As an in vitro analysis, this study is also limited in that it does not account for physiologic factors such as dilution and breakdown from urine constituents. The scope addresses physical stability and solubility but not the drugs chemical stability which may be impacted by extremes of heat and pH. Myers et al. noted that incubation at 50°C for 50 minutes leads to a 5–7% loss in MMC, so we anticipate >90% drug preservation after 2 hour at 43°C but this also warrants further investigation .
Overall, this study demonstrates and quantifies the improvements in solubility of three intravesical chemotherapies with adjunct intravesical hyperthermia. These results may be used to aid dosage determinations for future studies investigating whether the improvements in solubility translate to drug delivery.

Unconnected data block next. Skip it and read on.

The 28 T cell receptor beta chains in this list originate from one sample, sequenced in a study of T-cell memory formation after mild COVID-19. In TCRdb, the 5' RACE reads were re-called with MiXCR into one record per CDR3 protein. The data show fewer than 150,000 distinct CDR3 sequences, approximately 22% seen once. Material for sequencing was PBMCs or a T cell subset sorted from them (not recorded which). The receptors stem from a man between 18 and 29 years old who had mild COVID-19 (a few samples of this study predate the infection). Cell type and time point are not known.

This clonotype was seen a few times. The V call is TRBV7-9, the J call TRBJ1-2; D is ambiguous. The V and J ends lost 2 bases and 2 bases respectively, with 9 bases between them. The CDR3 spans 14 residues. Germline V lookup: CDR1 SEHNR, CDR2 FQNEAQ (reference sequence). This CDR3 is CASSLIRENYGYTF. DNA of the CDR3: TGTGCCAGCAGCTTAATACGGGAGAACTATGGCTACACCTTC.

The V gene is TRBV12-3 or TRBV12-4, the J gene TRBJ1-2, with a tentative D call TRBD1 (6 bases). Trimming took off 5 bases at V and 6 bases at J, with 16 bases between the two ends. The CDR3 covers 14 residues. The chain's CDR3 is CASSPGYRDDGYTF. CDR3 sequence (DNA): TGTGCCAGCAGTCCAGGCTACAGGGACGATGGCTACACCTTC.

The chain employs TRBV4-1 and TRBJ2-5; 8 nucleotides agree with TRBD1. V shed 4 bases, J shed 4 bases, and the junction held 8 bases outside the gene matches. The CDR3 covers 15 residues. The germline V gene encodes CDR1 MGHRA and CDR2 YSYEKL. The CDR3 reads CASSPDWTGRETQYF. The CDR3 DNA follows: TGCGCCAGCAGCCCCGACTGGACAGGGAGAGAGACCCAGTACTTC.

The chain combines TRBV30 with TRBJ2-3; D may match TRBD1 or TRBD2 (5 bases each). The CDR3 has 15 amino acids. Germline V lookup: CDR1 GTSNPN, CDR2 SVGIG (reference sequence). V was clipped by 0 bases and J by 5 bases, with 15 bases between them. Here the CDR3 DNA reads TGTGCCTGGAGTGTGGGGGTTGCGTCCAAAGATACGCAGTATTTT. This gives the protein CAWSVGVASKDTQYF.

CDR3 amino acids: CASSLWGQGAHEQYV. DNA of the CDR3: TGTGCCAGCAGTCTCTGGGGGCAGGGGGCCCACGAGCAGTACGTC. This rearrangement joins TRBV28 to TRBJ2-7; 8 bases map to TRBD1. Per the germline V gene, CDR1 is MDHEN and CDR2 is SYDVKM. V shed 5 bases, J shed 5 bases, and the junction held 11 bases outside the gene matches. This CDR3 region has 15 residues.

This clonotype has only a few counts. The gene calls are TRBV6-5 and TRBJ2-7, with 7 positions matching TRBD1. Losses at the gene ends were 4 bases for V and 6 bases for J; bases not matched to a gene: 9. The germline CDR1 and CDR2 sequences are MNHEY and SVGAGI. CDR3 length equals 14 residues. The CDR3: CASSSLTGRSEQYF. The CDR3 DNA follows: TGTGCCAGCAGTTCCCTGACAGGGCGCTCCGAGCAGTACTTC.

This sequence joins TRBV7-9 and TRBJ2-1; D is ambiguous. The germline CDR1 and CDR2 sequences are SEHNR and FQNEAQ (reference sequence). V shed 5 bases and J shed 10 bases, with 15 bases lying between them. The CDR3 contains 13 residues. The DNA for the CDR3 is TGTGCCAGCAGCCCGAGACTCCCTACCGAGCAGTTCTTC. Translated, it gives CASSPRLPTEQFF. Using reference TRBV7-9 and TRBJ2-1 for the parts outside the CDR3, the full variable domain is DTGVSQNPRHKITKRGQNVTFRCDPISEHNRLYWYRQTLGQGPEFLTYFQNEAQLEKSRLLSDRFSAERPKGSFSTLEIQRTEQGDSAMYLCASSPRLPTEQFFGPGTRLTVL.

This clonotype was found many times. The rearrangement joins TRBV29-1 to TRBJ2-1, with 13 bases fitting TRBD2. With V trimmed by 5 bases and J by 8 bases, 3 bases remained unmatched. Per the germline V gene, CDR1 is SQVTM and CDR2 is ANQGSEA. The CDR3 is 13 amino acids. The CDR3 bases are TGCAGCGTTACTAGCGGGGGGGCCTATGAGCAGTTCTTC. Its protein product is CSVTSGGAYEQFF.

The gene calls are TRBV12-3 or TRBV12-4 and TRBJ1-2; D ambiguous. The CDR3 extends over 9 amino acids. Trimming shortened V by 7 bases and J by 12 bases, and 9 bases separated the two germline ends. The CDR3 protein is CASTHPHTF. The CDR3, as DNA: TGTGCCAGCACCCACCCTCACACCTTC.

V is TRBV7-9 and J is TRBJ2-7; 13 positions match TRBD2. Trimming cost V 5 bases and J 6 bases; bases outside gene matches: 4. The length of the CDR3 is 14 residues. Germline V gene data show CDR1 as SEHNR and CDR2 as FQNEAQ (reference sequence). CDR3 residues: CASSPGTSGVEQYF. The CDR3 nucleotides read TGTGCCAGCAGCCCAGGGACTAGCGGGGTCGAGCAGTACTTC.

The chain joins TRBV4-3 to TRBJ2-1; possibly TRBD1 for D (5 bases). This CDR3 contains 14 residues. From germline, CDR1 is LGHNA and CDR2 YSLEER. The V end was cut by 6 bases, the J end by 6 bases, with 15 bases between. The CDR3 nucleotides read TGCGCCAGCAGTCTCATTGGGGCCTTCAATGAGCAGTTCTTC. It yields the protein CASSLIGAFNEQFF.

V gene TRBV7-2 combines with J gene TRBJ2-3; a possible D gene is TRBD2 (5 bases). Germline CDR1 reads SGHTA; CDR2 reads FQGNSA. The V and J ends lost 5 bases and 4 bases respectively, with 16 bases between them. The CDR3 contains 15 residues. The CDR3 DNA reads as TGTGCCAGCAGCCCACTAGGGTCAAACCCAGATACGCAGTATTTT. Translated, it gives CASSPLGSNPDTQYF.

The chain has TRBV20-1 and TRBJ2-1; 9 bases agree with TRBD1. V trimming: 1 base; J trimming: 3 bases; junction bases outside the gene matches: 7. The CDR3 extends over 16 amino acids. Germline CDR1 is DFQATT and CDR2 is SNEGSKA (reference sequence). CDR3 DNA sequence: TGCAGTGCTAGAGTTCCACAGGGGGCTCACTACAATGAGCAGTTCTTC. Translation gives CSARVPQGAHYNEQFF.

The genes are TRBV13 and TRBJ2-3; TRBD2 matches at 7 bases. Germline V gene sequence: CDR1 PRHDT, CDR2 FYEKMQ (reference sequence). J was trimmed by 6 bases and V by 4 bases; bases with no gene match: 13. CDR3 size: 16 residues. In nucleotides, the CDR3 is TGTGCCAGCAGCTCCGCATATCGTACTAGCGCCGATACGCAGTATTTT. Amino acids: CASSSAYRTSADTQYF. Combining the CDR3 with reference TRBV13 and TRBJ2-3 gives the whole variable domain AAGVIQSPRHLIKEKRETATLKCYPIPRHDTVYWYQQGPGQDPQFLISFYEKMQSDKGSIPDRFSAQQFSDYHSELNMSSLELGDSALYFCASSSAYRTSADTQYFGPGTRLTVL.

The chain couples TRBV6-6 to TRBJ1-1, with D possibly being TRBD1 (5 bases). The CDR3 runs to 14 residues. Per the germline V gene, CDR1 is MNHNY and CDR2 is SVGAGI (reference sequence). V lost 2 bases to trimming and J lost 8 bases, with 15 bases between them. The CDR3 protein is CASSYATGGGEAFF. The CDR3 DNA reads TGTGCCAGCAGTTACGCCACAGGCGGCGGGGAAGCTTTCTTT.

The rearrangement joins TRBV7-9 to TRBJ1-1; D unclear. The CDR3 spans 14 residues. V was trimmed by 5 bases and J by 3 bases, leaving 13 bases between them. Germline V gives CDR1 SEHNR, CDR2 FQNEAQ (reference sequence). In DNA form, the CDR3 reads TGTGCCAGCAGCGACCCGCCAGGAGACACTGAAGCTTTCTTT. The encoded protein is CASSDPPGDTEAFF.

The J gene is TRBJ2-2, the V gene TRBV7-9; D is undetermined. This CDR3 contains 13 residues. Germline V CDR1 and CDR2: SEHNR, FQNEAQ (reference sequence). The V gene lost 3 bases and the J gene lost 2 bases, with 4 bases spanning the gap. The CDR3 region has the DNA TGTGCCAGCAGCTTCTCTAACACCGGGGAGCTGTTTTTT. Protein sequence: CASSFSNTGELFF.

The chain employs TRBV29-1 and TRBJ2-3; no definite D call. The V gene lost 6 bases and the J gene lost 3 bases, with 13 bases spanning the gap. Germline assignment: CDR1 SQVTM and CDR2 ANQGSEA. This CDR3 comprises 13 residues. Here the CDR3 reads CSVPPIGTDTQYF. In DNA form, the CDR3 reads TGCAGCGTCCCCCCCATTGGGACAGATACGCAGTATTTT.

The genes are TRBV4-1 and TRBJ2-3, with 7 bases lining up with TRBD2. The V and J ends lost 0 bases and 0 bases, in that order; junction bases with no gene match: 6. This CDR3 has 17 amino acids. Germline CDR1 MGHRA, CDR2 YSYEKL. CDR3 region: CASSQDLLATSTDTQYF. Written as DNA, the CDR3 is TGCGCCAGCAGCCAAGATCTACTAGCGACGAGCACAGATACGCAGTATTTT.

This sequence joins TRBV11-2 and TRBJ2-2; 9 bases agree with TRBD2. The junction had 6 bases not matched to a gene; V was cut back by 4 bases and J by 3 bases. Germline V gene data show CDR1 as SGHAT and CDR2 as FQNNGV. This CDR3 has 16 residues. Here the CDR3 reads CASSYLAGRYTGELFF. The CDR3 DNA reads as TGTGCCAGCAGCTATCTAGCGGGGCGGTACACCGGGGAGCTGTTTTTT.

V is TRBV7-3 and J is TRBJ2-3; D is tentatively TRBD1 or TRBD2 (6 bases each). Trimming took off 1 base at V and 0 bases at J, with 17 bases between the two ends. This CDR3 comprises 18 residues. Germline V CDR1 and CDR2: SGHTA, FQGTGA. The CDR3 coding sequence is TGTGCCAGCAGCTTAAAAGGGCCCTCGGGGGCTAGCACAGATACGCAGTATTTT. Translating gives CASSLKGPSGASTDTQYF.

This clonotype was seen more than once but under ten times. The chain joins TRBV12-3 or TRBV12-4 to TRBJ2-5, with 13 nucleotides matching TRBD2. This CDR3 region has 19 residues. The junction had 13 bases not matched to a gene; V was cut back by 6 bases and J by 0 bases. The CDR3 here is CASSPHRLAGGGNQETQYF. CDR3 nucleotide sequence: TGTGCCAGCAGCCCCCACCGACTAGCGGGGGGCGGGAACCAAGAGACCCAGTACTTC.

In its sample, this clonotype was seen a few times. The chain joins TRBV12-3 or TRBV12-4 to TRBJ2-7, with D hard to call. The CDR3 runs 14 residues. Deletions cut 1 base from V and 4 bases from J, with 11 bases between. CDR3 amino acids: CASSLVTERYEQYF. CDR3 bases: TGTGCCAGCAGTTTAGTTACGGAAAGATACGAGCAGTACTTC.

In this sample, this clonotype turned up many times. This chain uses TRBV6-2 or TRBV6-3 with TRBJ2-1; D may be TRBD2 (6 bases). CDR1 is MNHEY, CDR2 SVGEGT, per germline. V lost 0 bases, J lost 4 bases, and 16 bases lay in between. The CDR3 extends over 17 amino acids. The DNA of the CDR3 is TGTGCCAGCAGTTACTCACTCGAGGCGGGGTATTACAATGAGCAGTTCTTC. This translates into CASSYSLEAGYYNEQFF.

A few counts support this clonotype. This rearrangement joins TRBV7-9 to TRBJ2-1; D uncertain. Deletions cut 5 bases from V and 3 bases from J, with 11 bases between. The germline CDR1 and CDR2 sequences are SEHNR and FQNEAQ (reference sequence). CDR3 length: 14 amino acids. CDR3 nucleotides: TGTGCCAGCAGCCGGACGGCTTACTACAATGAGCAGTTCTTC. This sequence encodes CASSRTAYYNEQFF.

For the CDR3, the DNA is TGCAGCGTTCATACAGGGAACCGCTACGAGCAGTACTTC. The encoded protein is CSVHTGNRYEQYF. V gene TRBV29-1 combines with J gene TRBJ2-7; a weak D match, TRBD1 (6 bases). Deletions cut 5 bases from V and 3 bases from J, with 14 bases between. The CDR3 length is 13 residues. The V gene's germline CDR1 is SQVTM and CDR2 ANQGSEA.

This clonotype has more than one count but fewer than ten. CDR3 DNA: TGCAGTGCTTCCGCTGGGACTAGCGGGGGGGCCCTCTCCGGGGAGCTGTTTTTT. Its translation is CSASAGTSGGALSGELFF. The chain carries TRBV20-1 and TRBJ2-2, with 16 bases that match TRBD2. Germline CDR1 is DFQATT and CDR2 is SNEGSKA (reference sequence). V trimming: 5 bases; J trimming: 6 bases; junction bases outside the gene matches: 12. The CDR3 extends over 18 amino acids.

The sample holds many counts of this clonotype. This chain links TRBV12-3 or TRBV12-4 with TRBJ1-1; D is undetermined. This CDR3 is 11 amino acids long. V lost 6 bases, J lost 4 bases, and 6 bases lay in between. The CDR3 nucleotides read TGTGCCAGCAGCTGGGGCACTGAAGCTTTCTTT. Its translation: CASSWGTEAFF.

DG is supported by the AUA Urology Care Foundation through a Resident Research Award (Award #629004).
WT is supported by the Ruth L. Kirschstein NRSA Institutional Research Training Grant (T32 CA093245).
CONFLICTS OF INTEREST
BI serves as a consultant/advisor for Ferring Pharmaceuticals, Combat Medical, and Taris Biomedical, and has participated in scientific studies/trials with FKD Therapies, Anchiano Therapeutics, Genentech Inc., Nucleix, Bristol-Meyers-Squibb, and Abbott Laboratories. The remaining authors have nothing to disclose.
Conception: DG, AS, WT, WE, IS, BI
Performance of work: DG, WT, WE
Interpretation or analysis of data: DG, AS, WT, WE, IS, BI
Writing the article: DG, AS, WT, WE, IS, BI
The authors have no acknowledgements.